Summer Seminar 2013: Participants
Participants in the Summer Seminar 2013 Tantur, Jerusalem
Jason Aleksander earned his Ph.D. in Philosophy from Vanderbilt University in May 2007 and joined the Saint Xavier University’s Department of Philosophy as an assistant professor in August of that year. He received promotion to associate professor in August 2011. Aleksander's current research focuses on Dante and Nicholas of Cusa. In his scholarship on Dante, he is interested especially in how the Divine Comedy mobilizes metaphysical and theological doctrines through poetic representations that stimulate ethical decision-making. He is currently working on a book project tentatively titled The Poetics of Orthopraxis in Dante’s Divine Comedy in which he argues that the Divine Comedy sacrifices the question of the independent veracity of theological and metaphysical doctrines on behalf of their orthopraxical significance to human projects of ethical self-reflection.
Jason Baxter is a PhD Candidate in the PhD in Literature program at the University of Notre Dame. At Notre Dame he studied Dante, classical literature, and the history of the Platonic tradition in the Latin West. His dissertation seeks to locate Dante in the Neoplatonic literary and critical tradition. He is also an Instructor in Humanities and Art History at Wyoming Catholic College, where he has taught for the past three years.
Pietro Bocchia is a first year Ph.D. student in the program of ‘Literature’ at the University of Notre Dame. He is also enrolled in a Ph.D. in ‘History of Italian Language and Literature’ at the State University of Milan. He will defend his Italian dissertation in the spring 2014. His dissertation deals with the topos of the inner struggle in Dante's Divina Commedia and in Petrarch's vernacular and Latin works. In 2012 he published an article on the Divina Commedia in a peer-reviewed journal of the University of Milan (ACME): “La pugna spiritualis: una chiave per l’interpretazione di ‘Inferno’ II”. He is interested not only in Medieval and Humanistic literature but also in contemporary literature (his BA thesis was on the contemporary Italian poet Giuseppe Ungaretti).
John Bugbee holds a Ph.D. in English literature (medieval) and is closing in on a second one in religious studies (theology), both from the University of Virginia. He has written several pieces on philosophical and theological themes in medieval literature, with particular attention to human agency, will, and the nature of physical law; his articles have appeared in Medium AEvum, Medievalia et Humanistica, and Zygon: The Journal of Religion and Science, with another, on the Purgatorio's “history of the human will,” slated to appear next year in Speculum. A monograph entitled God's Patients: Chaucer, Bernard, and the Theology of Agency is undergoing revisions for the University of Notre Dame Press. John has taught both English and theological studies at the University of Virginia, the University of Texas at Austin, and Mount St. Mary's University in Emmitsburg, Maryland.
Ruth Chester completed her doctorate in July 2012. Her thesis, entitled 'The Virtù Dynamic of Dante's Commedia: Ethics, Ontology and Representation', sought to explore the complex issue of virtù in the Commedia by establishing a richer contextual understanding of the term. Her analysis brought together philosophical, theological, representational and literary issues to enable a discussion of virtù which could begin to recognise the complexity of Dante's own usage of the term. Since completing her doctorate she has been involved with the project 'Dante and Late Medieval Florence: Theology in Poetry, Practice and Society' as an AHRC Cultural Engagement Fellow. Her work has focused on understanding the physical spaces of thirteenth-century Florence in order to understand better the communcation practices which took place within them. She has also been working with the Florence tourist board to produce tourist resources on the medieval city.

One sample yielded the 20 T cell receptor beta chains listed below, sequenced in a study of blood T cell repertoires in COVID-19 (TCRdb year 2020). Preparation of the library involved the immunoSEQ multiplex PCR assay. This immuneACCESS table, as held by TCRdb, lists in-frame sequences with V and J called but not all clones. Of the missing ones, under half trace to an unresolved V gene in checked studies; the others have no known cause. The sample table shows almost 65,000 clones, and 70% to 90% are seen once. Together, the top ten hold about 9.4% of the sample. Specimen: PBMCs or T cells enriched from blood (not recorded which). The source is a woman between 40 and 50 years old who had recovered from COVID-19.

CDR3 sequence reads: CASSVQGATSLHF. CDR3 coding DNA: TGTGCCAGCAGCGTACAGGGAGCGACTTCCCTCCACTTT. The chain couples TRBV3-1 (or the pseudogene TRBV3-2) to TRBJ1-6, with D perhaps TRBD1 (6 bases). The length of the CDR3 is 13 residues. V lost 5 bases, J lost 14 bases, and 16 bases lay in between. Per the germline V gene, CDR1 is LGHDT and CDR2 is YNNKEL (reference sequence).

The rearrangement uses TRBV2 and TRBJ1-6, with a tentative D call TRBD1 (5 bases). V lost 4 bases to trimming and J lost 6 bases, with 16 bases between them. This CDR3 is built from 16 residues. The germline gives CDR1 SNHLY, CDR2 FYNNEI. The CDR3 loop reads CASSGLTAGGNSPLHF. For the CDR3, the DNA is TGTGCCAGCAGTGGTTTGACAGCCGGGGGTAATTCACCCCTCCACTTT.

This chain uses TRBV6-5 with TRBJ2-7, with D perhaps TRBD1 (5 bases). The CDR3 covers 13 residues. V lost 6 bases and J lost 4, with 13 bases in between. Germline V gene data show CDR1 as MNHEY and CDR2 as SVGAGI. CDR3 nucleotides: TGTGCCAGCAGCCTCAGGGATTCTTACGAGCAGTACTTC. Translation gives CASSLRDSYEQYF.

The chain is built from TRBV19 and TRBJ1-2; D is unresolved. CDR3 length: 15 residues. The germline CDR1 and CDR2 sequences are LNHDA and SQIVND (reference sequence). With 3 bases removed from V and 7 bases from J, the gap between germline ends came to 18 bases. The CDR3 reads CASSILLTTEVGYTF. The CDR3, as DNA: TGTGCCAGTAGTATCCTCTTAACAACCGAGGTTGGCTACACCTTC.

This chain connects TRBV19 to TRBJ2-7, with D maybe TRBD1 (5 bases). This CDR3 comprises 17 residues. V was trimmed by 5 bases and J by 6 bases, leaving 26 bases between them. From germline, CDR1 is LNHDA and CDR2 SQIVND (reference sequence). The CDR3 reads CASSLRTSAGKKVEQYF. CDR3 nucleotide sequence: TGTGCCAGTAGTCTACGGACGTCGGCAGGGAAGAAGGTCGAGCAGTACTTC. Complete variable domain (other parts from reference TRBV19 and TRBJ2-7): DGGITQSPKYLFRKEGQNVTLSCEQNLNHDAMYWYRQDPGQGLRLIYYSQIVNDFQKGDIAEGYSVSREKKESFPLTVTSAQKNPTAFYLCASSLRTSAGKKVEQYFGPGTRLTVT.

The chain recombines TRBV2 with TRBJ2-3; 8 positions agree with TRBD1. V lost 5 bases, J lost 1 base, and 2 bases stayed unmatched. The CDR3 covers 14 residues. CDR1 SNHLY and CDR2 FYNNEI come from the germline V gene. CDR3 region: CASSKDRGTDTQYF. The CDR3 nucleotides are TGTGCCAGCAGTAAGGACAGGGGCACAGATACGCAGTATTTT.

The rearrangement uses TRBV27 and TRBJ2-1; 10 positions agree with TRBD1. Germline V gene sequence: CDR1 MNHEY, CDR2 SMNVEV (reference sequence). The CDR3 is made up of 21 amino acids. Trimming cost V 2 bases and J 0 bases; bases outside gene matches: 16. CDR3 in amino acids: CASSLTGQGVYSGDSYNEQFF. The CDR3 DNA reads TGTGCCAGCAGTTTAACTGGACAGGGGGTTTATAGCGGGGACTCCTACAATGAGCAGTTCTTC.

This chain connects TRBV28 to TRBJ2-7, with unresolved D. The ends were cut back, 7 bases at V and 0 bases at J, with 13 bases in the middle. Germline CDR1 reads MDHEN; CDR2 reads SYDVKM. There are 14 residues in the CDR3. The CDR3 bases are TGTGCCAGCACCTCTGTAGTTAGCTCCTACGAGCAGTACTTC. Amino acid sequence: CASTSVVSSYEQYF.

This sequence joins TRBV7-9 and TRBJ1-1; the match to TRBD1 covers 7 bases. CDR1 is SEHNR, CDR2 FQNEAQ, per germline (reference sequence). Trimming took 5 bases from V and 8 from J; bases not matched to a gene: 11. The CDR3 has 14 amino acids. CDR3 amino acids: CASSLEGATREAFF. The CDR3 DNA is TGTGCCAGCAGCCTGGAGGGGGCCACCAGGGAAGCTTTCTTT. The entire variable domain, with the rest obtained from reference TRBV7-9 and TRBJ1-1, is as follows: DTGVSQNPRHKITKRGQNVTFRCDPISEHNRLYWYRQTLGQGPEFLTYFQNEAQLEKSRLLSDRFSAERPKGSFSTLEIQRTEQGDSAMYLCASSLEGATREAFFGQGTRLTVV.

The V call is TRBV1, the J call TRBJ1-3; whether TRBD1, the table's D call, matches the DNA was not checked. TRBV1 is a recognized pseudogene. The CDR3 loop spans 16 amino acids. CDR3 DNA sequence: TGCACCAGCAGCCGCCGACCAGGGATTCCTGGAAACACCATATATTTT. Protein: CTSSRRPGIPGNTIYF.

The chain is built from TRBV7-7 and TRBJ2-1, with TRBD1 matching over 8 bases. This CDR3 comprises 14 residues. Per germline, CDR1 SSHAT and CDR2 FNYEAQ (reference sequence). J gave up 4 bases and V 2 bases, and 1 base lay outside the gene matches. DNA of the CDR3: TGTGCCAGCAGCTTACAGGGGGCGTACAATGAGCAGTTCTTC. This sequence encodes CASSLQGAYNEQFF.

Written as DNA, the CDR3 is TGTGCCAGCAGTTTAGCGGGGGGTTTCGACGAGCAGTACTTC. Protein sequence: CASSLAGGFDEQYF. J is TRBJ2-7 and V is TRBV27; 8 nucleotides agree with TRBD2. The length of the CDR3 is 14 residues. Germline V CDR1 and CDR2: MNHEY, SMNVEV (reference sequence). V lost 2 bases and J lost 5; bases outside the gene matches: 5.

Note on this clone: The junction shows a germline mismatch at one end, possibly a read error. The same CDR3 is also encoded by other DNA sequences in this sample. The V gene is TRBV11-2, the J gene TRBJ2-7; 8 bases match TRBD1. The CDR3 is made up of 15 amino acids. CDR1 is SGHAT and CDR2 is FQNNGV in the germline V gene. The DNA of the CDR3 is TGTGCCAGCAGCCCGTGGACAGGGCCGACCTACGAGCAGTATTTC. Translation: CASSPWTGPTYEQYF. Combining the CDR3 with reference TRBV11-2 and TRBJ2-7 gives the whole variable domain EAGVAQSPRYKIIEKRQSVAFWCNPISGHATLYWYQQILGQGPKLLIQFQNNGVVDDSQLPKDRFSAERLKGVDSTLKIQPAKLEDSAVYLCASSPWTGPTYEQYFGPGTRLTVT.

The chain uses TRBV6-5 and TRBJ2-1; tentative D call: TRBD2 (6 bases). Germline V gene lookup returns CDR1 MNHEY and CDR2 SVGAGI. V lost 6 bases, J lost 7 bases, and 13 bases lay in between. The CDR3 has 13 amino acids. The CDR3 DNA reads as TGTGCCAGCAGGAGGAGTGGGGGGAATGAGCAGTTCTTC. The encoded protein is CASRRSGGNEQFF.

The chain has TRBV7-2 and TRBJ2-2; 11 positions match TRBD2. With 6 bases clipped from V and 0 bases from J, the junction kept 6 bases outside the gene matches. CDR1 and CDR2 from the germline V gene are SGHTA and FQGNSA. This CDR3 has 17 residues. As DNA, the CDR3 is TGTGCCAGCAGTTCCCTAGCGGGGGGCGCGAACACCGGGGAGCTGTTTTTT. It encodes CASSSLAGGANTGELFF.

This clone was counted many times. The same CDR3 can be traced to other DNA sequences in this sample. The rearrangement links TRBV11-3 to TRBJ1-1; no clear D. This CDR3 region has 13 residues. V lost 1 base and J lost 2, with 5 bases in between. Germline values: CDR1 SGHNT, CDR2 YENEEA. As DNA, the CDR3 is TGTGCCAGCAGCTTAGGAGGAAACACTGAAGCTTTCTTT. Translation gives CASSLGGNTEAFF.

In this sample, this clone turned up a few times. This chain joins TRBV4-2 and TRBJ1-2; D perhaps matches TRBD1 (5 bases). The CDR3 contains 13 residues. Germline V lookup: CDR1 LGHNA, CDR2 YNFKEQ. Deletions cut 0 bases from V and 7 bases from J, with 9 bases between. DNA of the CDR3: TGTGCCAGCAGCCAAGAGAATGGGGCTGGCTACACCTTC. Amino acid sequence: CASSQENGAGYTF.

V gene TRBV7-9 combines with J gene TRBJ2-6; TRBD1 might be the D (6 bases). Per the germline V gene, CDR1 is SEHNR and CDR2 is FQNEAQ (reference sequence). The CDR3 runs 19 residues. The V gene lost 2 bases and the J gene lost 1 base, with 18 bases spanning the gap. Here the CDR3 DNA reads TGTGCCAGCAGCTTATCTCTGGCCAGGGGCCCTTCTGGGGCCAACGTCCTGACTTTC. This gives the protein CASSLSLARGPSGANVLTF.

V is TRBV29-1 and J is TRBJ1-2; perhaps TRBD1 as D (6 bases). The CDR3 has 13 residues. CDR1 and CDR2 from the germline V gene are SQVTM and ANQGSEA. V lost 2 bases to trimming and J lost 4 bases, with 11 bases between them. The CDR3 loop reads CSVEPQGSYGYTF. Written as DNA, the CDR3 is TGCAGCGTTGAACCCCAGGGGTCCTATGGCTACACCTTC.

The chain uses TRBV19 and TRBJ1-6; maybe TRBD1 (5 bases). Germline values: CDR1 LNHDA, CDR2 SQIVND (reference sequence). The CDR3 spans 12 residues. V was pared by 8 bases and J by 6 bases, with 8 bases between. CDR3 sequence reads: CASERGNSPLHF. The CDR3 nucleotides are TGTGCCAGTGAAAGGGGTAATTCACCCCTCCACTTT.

Beth Coggeshall received her PhD in Italian from Stanford University (2012). Her book project, Dante and the Theology of Friendship, considers the value of friendship in the construction and maintenance of the communities of Dante's afterlife. She has published articles and essays on Dante and Islam, the role of hate in Dante's universe of love, and the politics of the Inferno. She is currently a full-time postdoctoral lecturer in Stanford's interdisciplinary freshman programs.
George Corbett is Junior Research Fellow of Trinity College, and Affiliated Lecturer of the Department of Italian, the University of Cambridge. He specialises in medieval philosophy and theology with a particular focus on Dante. He is also interested in classical and medieval Latin literature, as well as medieval and renaissance literature in English and Italian. He is the author of Dante and Epicurus: A Dualistic Vision of Secular and Spiritual Fulfilment (Oxford: Legenda, 2013). He is director of CEPHAS (Centre for Philosophy at Stone), and co-director of Cambridge Vertical Readings of Dante’s Comedy, a four-year lectura Dantis series exploring systematically the ‘vertical’ connections between cantos of the same number across all three canticles.
George Ferzoco was trained as a medievalist in Canada, and has lived in the UK since 1994. There, he has taught at the universities of Leeds, Exeter, Leicester and Bristol. His main medieval interests are in propaganda, particularly in the creation of saintly images during canonization processes and in sermons on saints; he has also worked on Dante and on visual sources relative to Italian factionalism and popular culture.
Corey Flack is a PhD student in Italian Literature and Culture and the Program in Medieval Studies at the University of Illinois Urbana-Champaign, where he also completed his MA. He received a BS in Physics and a BA in Creative Writing with a minor in Italian from the University of Arizona. His dissertation, entitled “True Flesh: The Body as Nexus of Community, Identity, and Salvation in Dante’s Commedia,” aims to examine the implications of the human body and particularly the body of Dante the pilgrim both in the processes of community and identity formation as well as its necessity for human salvation.
Filippo is a PhD Candidate at the Medieval Institute at the University of Notre Dame where his interests include late medieval Latin, Italian, and Provençal literature; medieval reception of classical authors and literature; love, especially the survival of classical eroticism into Christian culture; and the end of Florentine humanism.